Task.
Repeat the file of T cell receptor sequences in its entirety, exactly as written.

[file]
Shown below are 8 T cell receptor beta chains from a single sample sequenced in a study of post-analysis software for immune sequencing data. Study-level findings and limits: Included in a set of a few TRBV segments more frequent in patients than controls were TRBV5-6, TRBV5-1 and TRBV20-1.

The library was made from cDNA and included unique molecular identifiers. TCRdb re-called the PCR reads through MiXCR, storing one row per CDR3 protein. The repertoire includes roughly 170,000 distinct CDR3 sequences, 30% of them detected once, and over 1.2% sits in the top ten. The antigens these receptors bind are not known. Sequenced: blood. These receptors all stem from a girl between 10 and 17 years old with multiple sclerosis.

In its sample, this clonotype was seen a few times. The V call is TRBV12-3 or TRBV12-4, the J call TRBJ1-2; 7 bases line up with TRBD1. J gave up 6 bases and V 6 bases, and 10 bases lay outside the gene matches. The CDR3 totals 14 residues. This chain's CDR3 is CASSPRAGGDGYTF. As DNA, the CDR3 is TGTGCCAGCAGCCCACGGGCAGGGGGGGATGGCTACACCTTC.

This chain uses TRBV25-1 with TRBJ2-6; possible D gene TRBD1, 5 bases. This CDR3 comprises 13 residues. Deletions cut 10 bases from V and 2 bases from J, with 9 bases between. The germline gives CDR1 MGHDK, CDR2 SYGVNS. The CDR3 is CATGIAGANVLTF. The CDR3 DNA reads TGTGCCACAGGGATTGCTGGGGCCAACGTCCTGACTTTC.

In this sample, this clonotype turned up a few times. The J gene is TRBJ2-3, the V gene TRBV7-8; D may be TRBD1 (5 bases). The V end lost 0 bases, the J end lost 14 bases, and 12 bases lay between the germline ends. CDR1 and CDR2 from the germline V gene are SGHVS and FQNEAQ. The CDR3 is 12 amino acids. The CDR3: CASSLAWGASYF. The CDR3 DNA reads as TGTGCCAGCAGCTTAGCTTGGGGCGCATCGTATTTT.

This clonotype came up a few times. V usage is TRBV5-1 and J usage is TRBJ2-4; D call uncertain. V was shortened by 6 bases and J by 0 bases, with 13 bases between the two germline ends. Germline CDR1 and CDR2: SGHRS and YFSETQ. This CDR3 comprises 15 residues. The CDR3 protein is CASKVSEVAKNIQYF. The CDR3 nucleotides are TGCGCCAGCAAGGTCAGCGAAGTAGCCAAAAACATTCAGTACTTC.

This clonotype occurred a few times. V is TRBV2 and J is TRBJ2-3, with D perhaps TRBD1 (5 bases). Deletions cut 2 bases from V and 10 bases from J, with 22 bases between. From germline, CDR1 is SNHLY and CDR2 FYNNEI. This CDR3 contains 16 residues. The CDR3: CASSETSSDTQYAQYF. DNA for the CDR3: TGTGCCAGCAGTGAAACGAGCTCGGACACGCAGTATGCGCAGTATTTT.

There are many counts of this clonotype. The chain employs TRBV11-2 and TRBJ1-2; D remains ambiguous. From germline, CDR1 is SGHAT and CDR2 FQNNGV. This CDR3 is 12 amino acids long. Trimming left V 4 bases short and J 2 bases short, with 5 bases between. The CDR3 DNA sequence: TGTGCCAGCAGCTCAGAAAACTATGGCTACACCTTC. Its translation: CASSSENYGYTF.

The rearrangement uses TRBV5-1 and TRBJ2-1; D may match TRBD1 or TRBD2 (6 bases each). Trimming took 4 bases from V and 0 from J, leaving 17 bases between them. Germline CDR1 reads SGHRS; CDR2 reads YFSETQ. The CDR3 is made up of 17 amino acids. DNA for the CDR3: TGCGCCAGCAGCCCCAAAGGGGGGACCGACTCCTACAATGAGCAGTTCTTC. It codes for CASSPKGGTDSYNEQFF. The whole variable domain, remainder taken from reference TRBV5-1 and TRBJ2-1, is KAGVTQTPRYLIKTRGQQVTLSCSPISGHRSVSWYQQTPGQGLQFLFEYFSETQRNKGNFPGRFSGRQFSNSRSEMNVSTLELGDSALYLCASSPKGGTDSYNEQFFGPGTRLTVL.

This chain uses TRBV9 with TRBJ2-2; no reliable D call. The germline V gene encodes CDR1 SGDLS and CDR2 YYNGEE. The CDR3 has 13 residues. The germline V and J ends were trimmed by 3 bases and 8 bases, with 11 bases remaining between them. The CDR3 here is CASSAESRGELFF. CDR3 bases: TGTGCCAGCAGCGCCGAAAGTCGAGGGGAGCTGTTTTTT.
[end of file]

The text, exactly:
Shown below are 8 T cell receptor beta chains from a single sample sequenced in a study of post-analysis software for immune sequencing data. Study-level findings and limits: Included in a set of a few TRBV segments more frequent in patients than controls were TRBV5-6, TRBV5-1 and TRBV20-1.

The library was made from cDNA and included unique molecular identifiers. TCRdb re-called the PCR reads through MiXCR, storing one row per CDR3 protein. The repertoire includes roughly 170,000 distinct CDR3 sequences, 30% of them detected once, and over 1.2% sits in the top ten. The antigens these receptors bind are not known. Sequenced: blood. These receptors all stem from a girl between 10 and 17 years old with multiple sclerosis.

In its sample, this clonotype was seen a few times. The V call is TRBV12-3 or TRBV12-4, the J call TRBJ1-2; 7 bases line up with TRBD1. J gave up 6 bases and V 6 bases, and 10 bases lay outside the gene matches. The CDR3 totals 14 residues. This chain's CDR3 is CASSPRAGGDGYTF. As DNA, the CDR3 is TGTGCCAGCAGCCCACGGGCAGGGGGGGATGGCTACACCTTC.

This chain uses TRBV25-1 with TRBJ2-6; possible D gene TRBD1, 5 bases. This CDR3 comprises 13 residues. Deletions cut 10 bases from V and 2 bases from J, with 9 bases between. The germline gives CDR1 MGHDK, CDR2 SYGVNS. The CDR3 is CATGIAGANVLTF. The CDR3 DNA reads TGTGCCACAGGGATTGCTGGGGCCAACGTCCTGACTTTC.

In this sample, this clonotype turned up a few times. The J gene is TRBJ2-3, the V gene TRBV7-8; D may be TRBD1 (5 bases). The V end lost 0 bases, the J end lost 14 bases, and 12 bases lay between the germline ends. CDR1 and CDR2 from the germline V gene are SGHVS and FQNEAQ. The CDR3 is 12 amino acids. The CDR3: CASSLAWGASYF. The CDR3 DNA reads as TGTGCCAGCAGCTTAGCTTGGGGCGCATCGTATTTT.

This clonotype came up a few times. V usage is TRBV5-1 and J usage is TRBJ2-4; D call uncertain. V was shortened by 6 bases and J by 0 bases, with 13 bases between the two germline ends. Germline CDR1 and CDR2: SGHRS and YFSETQ. This CDR3 comprises 15 residues. The CDR3 protein is CASKVSEVAKNIQYF. The CDR3 nucleotides are TGCGCCAGCAAGGTCAGCGAAGTAGCCAAAAACATTCAGTACTTC.

This clonotype occurred a few times. V is TRBV2 and J is TRBJ2-3, with D perhaps TRBD1 (5 bases). Deletions cut 2 bases from V and 10 bases from J, with 22 bases between. From germline, CDR1 is SNHLY and CDR2 FYNNEI. This CDR3 contains 16 residues. The CDR3: CASSETSSDTQYAQYF. DNA for the CDR3: TGTGCCAGCAGTGAAACGAGCTCGGACACGCAGTATGCGCAGTATTTT.

There are many counts of this clonotype. The chain employs TRBV11-2 and TRBJ1-2; D remains ambiguous. From germline, CDR1 is SGHAT and CDR2 FQNNGV. This CDR3 is 12 amino acids long. Trimming left V 4 bases short and J 2 bases short, with 5 bases between. The CDR3 DNA sequence: TGTGCCAGCAGCTCAGAAAACTATGGCTACACCTTC. Its translation: CASSSENYGYTF.

The rearrangement uses TRBV5-1 and TRBJ2-1; D may match TRBD1 or TRBD2 (6 bases each). Trimming took 4 bases from V and 0 from J, leaving 17 bases between them. Germline CDR1 reads SGHRS; CDR2 reads YFSETQ. The CDR3 is made up of 17 amino acids. DNA for the CDR3: TGCGCCAGCAGCCCCAAAGGGGGGACCGACTCCTACAATGAGCAGTTCTTC. It codes for CASSPKGGTDSYNEQFF. The whole variable domain, remainder taken from reference TRBV5-1 and TRBJ2-1, is KAGVTQTPRYLIKTRGQQVTLSCSPISGHRSVSWYQQTPGQGLQFLFEYFSETQRNKGNFPGRFSGRQFSNSRSEMNVSTLELGDSALYLCASSPKGGTDSYNEQFFGPGTRLTVL.

This chain uses TRBV9 with TRBJ2-2; no reliable D call. The germline V gene encodes CDR1 SGDLS and CDR2 YYNGEE. The CDR3 has 13 residues. The germline V and J ends were trimmed by 3 bases and 8 bases, with 11 bases remaining between them. The CDR3 here is CASSAESRGELFF. CDR3 bases: TGTGCCAGCAGCGCCGAAAGTCGAGGGGAGCTGTTTTTT.